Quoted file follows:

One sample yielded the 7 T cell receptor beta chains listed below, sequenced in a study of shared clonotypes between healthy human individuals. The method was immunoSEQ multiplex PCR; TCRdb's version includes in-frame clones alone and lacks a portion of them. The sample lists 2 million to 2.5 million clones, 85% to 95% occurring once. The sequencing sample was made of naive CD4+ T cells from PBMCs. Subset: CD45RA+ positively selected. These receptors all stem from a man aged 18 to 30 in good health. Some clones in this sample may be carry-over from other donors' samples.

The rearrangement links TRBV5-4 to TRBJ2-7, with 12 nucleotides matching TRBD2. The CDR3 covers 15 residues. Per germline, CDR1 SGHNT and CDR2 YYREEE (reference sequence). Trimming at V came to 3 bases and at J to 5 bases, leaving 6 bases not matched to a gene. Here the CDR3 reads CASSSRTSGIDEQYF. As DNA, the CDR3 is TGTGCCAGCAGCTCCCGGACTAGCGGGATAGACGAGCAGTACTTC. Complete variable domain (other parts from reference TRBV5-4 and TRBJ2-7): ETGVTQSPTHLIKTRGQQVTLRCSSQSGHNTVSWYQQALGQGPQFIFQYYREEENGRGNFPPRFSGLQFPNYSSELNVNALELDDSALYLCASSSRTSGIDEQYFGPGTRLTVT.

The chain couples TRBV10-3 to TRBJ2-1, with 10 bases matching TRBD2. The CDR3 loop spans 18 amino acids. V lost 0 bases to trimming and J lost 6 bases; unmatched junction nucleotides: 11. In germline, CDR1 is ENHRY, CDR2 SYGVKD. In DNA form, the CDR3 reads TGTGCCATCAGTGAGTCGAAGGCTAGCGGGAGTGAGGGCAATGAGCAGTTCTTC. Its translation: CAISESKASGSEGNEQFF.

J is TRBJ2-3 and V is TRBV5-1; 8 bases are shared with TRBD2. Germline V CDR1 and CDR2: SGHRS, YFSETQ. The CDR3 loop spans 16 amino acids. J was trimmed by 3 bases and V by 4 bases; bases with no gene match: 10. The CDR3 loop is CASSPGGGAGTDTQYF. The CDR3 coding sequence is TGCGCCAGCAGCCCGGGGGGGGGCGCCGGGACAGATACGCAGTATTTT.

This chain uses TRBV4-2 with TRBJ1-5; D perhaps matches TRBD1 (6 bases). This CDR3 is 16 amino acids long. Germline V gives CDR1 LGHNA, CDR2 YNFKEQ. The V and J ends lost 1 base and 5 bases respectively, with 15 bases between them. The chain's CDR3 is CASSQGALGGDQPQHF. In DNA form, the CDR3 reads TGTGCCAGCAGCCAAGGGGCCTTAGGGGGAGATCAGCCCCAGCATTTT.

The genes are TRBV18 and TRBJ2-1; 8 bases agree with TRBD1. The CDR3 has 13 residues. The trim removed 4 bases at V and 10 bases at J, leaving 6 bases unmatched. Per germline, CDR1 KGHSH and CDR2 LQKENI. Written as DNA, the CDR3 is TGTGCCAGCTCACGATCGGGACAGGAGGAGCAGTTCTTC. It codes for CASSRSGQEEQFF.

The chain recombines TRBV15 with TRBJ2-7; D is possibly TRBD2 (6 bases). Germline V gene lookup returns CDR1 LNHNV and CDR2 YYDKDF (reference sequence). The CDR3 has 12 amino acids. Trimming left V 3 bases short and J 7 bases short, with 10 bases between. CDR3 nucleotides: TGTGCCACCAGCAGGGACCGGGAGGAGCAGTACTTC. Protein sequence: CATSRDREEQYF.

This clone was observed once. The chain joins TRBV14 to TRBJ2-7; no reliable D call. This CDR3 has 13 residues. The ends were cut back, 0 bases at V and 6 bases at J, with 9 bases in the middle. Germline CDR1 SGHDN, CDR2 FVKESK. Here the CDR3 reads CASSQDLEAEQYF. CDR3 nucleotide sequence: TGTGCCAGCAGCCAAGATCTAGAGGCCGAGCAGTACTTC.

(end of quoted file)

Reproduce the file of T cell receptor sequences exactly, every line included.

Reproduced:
One sample yielded the 7 T cell receptor beta chains listed below, sequenced in a study of shared clonotypes between healthy human individuals. The method was immunoSEQ multiplex PCR; TCRdb's version includes in-frame clones alone and lacks a portion of them. The sample lists 2 million to 2.5 million clones, 85% to 95% occurring once. The sequencing sample was made of naive CD4+ T cells from PBMCs. Subset: CD45RA+ positively selected. These receptors all stem from a man aged 18 to 30 in good health. Some clones in this sample may be carry-over from other donors' samples.

The rearrangement links TRBV5-4 to TRBJ2-7, with 12 nucleotides matching TRBD2. The CDR3 covers 15 residues. Per germline, CDR1 SGHNT and CDR2 YYREEE (reference sequence). Trimming at V came to 3 bases and at J to 5 bases, leaving 6 bases not matched to a gene. Here the CDR3 reads CASSSRTSGIDEQYF. As DNA, the CDR3 is TGTGCCAGCAGCTCCCGGACTAGCGGGATAGACGAGCAGTACTTC. Complete variable domain (other parts from reference TRBV5-4 and TRBJ2-7): ETGVTQSPTHLIKTRGQQVTLRCSSQSGHNTVSWYQQALGQGPQFIFQYYREEENGRGNFPPRFSGLQFPNYSSELNVNALELDDSALYLCASSSRTSGIDEQYFGPGTRLTVT.

The chain couples TRBV10-3 to TRBJ2-1, with 10 bases matching TRBD2. The CDR3 loop spans 18 amino acids. V lost 0 bases to trimming and J lost 6 bases; unmatched junction nucleotides: 11. In germline, CDR1 is ENHRY, CDR2 SYGVKD. In DNA form, the CDR3 reads TGTGCCATCAGTGAGTCGAAGGCTAGCGGGAGTGAGGGCAATGAGCAGTTCTTC. Its translation: CAISESKASGSEGNEQFF.

J is TRBJ2-3 and V is TRBV5-1; 8 bases are shared with TRBD2. Germline V CDR1 and CDR2: SGHRS, YFSETQ. The CDR3 loop spans 16 amino acids. J was trimmed by 3 bases and V by 4 bases; bases with no gene match: 10. The CDR3 loop is CASSPGGGAGTDTQYF. The CDR3 coding sequence is TGCGCCAGCAGCCCGGGGGGGGGCGCCGGGACAGATACGCAGTATTTT.

This chain uses TRBV4-2 with TRBJ1-5; D perhaps matches TRBD1 (6 bases). This CDR3 is 16 amino acids long. Germline V gives CDR1 LGHNA, CDR2 YNFKEQ. The V and J ends lost 1 base and 5 bases respectively, with 15 bases between them. The chain's CDR3 is CASSQGALGGDQPQHF. In DNA form, the CDR3 reads TGTGCCAGCAGCCAAGGGGCCTTAGGGGGAGATCAGCCCCAGCATTTT.

The genes are TRBV18 and TRBJ2-1; 8 bases agree with TRBD1. The CDR3 has 13 residues. The trim removed 4 bases at V and 10 bases at J, leaving 6 bases unmatched. Per germline, CDR1 KGHSH and CDR2 LQKENI. Written as DNA, the CDR3 is TGTGCCAGCTCACGATCGGGACAGGAGGAGCAGTTCTTC. It codes for CASSRSGQEEQFF.

The chain recombines TRBV15 with TRBJ2-7; D is possibly TRBD2 (6 bases). Germline V gene lookup returns CDR1 LNHNV and CDR2 YYDKDF (reference sequence). The CDR3 has 12 amino acids. Trimming left V 3 bases short and J 7 bases short, with 10 bases between. CDR3 nucleotides: TGTGCCACCAGCAGGGACCGGGAGGAGCAGTACTTC. Protein sequence: CATSRDREEQYF.

This clone was observed once. The chain joins TRBV14 to TRBJ2-7; no reliable D call. This CDR3 has 13 residues. The ends were cut back, 0 bases at V and 6 bases at J, with 9 bases in the middle. Germline CDR1 SGHDN, CDR2 FVKESK. Here the CDR3 reads CASSQDLEAEQYF. CDR3 nucleotide sequence: TGTGCCAGCAGCCAAGATCTAGAGGCCGAGCAGTACTTC.